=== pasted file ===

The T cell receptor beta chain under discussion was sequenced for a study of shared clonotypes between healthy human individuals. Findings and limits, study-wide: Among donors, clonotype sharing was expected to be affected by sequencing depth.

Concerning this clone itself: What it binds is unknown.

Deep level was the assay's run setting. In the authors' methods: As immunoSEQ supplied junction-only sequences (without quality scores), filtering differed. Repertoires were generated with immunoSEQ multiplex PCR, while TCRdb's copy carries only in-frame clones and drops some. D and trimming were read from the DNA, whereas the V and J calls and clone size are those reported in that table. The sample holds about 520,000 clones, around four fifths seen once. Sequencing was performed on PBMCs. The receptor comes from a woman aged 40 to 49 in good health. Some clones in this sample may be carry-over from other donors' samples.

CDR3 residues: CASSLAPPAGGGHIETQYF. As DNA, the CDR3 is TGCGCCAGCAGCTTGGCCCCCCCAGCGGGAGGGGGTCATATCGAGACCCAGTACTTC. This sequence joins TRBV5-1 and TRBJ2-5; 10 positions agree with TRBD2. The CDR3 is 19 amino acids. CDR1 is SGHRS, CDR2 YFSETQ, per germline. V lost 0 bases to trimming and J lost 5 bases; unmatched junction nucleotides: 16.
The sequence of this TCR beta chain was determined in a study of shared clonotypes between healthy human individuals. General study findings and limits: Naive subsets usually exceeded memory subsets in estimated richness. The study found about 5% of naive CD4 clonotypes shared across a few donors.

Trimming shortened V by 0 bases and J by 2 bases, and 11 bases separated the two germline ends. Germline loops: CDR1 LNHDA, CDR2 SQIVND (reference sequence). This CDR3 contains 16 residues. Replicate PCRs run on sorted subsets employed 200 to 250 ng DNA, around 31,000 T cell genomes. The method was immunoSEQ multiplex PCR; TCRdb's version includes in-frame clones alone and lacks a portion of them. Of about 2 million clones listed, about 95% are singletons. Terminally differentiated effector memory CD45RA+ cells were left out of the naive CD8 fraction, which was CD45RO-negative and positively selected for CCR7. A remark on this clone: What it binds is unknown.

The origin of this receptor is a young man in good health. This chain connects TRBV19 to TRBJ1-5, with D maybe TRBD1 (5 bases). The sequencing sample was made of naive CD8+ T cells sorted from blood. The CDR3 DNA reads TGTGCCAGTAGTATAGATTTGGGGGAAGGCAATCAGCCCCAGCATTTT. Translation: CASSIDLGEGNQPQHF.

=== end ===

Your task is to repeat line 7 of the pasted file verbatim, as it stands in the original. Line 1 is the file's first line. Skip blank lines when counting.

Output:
The origin of this receptor is a young man in good health. This chain connects TRBV19 to TRBJ1-5, with D maybe TRBD1 (5 bases). The sequencing sample was made of naive CD8+ T cells sorted from blood. The CDR3 DNA reads TGTGCCAGTAGTATAGATTTGGGGGAAGGCAATCAGCCCCAGCATTTT. Translation: CASSIDLGEGNQPQHF.